Reality Check #1:

From the itinerary and description on the web, I don't think we or the other passengers fully comprehended the do-it-yourself nature of this adventure. Top-end didn't mean service.   There were some pretty wide eyes when we stopped in the middle of nowhere, which is pretty much anywhere and everywhere, to get out and collect fire wood.  "Yeah, watch out for snakes," cautions Dave.  Crikey!



Gingerly, we climbed down from the bus into the heat and onto the red sandy dirt.  No one seemed particularly thrilled.  Dave took some of the guys to break off some dead branches from mesquite trees while the not so strong and timid picked up twigs and kindling within sight of the bus.  I was in the latter group.

We could hear exclamations of "Get that spider off of me"' "Ooooh, What is that?", "Look at the size of that bug".  After a half hour of squealing, swatting flies, collecting, and loading wood onto the utility trailer, we had been initiated to the red center....Picturesque red earth was on our hands, feet, and clothes.  Gee that was fun!  And that was just the beginning.

As we continued on our journey towards Uluru, the blue sky was being obscured by dark grey clouds.  This was a disappointing weather development, as the best photos of this mammoth geologic red rock are produced when the rising or setting sun casts its ruby glow on the already red earth.  Hopefully the clouds would pass.

Reality Check # 2

Our next "stop for lunch", was at the "private campsite".  I don't know why I thought a "private campsite" conjured up an image in my mind of something nicer than a public campsite, but some how it did.  I guess I fell victim to the same illogic that people use regarding private and public schools.  Just because something is private doesn't mean it's better.  So when we pulled up to the private sight which was basically a tin sided slant roof shed with no electricity, a rustic gas camping stove, two picnic tables, and a large outdoor fire circle surrounded by miles and miles of little shade and red dirt, I was a little disappointed that there wasn't an advance team waiting for us with cold chardonnay and buffet.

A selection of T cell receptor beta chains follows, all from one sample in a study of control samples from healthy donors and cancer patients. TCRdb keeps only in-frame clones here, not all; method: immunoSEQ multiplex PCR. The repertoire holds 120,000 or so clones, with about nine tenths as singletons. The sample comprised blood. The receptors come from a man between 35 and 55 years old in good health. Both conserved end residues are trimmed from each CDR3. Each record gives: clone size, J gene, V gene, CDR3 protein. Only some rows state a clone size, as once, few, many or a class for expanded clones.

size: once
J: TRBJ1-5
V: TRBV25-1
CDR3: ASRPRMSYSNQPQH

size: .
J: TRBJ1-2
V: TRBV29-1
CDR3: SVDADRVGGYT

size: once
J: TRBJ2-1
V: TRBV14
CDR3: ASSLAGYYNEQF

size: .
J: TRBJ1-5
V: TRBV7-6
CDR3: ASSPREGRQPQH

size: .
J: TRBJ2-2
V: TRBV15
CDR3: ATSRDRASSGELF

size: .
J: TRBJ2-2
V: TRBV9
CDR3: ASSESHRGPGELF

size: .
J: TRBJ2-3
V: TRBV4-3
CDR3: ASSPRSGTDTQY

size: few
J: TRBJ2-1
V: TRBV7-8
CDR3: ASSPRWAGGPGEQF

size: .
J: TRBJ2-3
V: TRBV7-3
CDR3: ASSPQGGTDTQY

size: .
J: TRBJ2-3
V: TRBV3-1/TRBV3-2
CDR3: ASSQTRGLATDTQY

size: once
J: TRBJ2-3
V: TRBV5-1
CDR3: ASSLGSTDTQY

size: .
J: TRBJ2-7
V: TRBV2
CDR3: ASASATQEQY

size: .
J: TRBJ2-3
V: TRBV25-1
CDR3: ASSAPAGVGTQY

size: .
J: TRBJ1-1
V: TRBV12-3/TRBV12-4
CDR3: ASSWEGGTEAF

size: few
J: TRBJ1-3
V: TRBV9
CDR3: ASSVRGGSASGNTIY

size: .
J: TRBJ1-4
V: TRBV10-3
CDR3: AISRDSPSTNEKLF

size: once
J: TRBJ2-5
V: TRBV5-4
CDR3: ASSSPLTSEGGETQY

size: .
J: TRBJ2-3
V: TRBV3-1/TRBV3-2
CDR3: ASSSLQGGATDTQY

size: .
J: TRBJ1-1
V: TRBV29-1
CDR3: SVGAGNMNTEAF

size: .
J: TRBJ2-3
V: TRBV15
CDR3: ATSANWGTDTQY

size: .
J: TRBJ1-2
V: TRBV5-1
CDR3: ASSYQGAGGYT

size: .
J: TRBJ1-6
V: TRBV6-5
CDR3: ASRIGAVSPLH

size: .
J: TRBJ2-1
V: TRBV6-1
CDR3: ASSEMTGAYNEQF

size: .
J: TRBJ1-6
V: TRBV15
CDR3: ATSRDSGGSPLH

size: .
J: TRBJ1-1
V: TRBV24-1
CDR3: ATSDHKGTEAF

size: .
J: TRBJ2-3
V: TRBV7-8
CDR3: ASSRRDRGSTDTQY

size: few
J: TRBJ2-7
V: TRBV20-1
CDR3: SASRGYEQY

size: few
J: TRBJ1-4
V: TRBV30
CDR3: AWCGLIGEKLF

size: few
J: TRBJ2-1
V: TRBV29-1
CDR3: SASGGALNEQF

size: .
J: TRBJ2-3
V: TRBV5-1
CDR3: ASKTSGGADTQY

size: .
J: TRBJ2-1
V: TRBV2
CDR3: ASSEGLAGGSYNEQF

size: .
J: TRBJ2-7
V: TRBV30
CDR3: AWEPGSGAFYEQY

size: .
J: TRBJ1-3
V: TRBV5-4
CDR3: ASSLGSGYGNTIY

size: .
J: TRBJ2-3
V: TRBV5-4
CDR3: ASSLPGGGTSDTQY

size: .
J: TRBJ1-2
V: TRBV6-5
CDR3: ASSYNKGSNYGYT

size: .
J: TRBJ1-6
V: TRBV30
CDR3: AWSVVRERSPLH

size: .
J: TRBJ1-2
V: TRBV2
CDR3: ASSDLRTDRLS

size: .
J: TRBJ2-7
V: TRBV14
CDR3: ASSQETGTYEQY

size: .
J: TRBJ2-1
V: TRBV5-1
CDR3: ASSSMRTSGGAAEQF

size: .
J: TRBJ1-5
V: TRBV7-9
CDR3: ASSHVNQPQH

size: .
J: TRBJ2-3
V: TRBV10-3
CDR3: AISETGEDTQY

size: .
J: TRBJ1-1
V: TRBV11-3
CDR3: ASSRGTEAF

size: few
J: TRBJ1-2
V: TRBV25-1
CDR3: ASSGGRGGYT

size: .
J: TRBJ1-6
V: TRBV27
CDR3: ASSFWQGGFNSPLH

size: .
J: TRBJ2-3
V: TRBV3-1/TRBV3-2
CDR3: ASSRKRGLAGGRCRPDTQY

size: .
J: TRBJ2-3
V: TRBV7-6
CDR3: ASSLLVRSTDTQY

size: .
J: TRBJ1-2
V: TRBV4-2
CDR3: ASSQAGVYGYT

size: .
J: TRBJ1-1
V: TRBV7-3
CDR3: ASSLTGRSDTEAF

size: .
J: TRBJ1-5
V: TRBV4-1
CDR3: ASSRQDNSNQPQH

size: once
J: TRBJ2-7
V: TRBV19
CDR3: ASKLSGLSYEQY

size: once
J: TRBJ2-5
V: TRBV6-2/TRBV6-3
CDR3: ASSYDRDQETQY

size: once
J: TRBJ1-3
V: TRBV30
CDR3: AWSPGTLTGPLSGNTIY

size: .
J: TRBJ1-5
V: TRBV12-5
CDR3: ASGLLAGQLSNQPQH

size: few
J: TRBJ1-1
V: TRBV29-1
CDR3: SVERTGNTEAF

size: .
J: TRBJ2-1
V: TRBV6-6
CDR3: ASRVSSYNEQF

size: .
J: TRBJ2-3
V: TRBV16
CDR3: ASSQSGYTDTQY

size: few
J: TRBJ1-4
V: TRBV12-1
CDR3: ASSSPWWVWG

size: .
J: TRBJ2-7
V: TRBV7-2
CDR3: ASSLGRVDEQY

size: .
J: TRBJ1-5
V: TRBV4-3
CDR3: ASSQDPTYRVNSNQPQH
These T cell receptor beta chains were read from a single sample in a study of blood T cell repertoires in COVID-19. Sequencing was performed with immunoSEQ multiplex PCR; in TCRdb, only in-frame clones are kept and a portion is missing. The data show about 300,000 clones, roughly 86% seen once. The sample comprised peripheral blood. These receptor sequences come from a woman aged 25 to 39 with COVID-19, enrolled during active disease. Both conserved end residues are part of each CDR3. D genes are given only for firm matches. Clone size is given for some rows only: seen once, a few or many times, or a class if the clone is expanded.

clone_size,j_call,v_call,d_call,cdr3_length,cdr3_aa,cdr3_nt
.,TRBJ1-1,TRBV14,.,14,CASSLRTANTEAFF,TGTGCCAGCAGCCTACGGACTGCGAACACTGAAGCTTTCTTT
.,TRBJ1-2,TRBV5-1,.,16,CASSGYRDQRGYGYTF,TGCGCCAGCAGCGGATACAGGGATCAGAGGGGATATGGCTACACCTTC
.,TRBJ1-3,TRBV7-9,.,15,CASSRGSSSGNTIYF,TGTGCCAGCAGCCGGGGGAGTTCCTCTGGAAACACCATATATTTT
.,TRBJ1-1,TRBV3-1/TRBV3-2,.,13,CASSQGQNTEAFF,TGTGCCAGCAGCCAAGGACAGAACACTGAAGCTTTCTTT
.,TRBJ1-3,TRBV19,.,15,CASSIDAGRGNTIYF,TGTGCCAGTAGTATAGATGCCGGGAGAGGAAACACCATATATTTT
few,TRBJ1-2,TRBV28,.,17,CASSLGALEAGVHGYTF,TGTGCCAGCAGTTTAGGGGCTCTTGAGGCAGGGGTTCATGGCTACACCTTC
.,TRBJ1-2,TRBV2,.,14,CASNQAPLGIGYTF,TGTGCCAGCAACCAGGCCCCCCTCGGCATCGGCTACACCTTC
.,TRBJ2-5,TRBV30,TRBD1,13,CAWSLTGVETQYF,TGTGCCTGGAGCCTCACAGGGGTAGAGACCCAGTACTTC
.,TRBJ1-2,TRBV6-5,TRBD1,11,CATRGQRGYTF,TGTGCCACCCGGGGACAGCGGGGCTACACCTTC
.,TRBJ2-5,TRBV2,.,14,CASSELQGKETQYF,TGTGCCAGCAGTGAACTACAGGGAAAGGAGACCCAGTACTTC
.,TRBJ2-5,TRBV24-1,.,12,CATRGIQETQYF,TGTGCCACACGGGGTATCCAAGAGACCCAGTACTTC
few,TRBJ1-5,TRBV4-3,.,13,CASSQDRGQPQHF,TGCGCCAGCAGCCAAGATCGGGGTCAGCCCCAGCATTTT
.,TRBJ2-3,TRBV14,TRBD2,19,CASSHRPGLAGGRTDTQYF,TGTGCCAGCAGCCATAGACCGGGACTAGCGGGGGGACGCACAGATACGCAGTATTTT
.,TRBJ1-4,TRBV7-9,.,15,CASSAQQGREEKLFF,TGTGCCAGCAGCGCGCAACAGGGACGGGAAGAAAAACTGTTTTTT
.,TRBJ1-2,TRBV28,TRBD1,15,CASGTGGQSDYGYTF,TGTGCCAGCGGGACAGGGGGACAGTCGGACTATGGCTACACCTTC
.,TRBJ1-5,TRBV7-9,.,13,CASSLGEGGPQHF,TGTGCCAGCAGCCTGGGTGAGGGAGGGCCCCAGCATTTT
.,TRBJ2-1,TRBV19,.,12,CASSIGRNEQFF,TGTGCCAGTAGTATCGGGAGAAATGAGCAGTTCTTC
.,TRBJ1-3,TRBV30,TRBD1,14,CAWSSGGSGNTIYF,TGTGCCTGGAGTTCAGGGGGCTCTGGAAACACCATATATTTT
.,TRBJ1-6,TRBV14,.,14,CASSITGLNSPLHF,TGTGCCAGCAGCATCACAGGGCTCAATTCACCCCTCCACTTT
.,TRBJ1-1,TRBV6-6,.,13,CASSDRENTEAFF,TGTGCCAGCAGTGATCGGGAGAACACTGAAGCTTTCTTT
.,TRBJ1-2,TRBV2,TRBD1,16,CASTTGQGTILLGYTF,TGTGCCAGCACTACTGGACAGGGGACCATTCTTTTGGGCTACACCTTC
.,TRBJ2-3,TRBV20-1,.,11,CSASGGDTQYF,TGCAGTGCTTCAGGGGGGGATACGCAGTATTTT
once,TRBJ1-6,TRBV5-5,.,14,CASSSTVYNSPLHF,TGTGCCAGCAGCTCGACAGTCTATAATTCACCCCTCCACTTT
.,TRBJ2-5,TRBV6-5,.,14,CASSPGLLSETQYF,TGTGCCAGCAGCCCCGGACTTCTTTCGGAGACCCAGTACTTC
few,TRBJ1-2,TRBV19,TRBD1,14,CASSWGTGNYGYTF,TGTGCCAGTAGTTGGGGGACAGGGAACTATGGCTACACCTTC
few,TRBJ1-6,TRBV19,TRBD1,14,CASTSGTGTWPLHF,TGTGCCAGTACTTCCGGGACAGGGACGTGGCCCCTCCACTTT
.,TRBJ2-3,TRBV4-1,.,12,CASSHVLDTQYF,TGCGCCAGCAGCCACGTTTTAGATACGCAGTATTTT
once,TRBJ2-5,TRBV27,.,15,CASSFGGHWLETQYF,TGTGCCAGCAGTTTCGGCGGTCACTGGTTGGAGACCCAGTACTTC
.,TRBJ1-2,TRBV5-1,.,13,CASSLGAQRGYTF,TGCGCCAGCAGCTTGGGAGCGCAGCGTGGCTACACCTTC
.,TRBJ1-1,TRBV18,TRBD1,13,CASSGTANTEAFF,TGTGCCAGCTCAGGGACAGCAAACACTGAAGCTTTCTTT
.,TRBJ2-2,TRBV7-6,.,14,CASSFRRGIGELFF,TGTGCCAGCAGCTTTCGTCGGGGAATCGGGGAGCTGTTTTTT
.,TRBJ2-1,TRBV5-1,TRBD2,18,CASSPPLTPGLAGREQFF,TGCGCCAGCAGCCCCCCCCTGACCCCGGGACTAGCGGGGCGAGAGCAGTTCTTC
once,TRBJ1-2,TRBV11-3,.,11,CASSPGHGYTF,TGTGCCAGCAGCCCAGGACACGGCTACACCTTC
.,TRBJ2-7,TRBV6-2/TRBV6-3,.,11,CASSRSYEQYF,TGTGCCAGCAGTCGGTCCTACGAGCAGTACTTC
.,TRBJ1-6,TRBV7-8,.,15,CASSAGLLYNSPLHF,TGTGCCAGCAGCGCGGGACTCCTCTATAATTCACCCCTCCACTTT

Our Private Camp Site
This was much more rustic than I anticipated.  We weren't just stopping for lunch, we were making lunch.  Dave set us to work unpacking the Eskie (ice box), and laying out the ham, beef, and salami, slicing tomatoes with well worn and dull paring knives on questionably sanitary cutting boards. 

It became apparent in this second exercise (wood gathering being the first) who the worker bees would be and who the slackers were going to be.  Seemed that some fellow campers were willing to pitch in and others were just hanging around for others to do the work so they could do as little as possible.  We needed a kaper or rotating chore chart, but alas we did not have one.  Although I unrealistically, thought the meals would be prepared for us,  I decided to jump in and help with cooking and leave the cleanup to someone else. At least I could make sure that the food we would eat was properly handled.   Russ headed the cleanup team. As it turned out, some of the cooks also wound up doing quite a bit of the cleanup as well, as some of the campers seemed to disappear after eating.

Reality Check # 3 - No Cots.

After lunch and the promise to return to our private campsite where we would cook dinner and sleep on the ground in the red dirt (now I'm really getting excited..I've been so looking forward to sleeping on the Australian ground where there are scorpions, dingos, and 18 of the 20 venomous snakes of the world, and now it looks like it will be raining, too) we signed a mandatory at your own risk statement, holding the tour company harmless.

Yipes!  Seems like an over-the-barrel time to have to sign this kind of document.  Once everyone was on board with accepting the risk, we were off to the cultural center while the dark clouds continued to gather.



We enjoyed learning about the indigenous Aborigine.  The cultural center was dedicated to the creation (dream time) stories of Uluru and the laws the Aborigines believed and lived by that were passed down from their ancestors.  Our guide told us that out of respect for the sacred beliefs and because it was the law, he could not discuss the scientific geologic beginnings of Uluru.  He would explain that to us off site.  For now, the striations on Uluru's surface was caused by a giant serpent visiting vengeance on murderous lizards, the boulders were snake eggs, and the pock marks and gashes in the rocks surface were the scars of the great spear battle between the reptiles.  We were to learn that Aborigine sub-cultures all had variations of creation stories based on their localized connection to the earth and topography of where they lived. Unfortunately, we were not allowed to take pictures in the cultural center.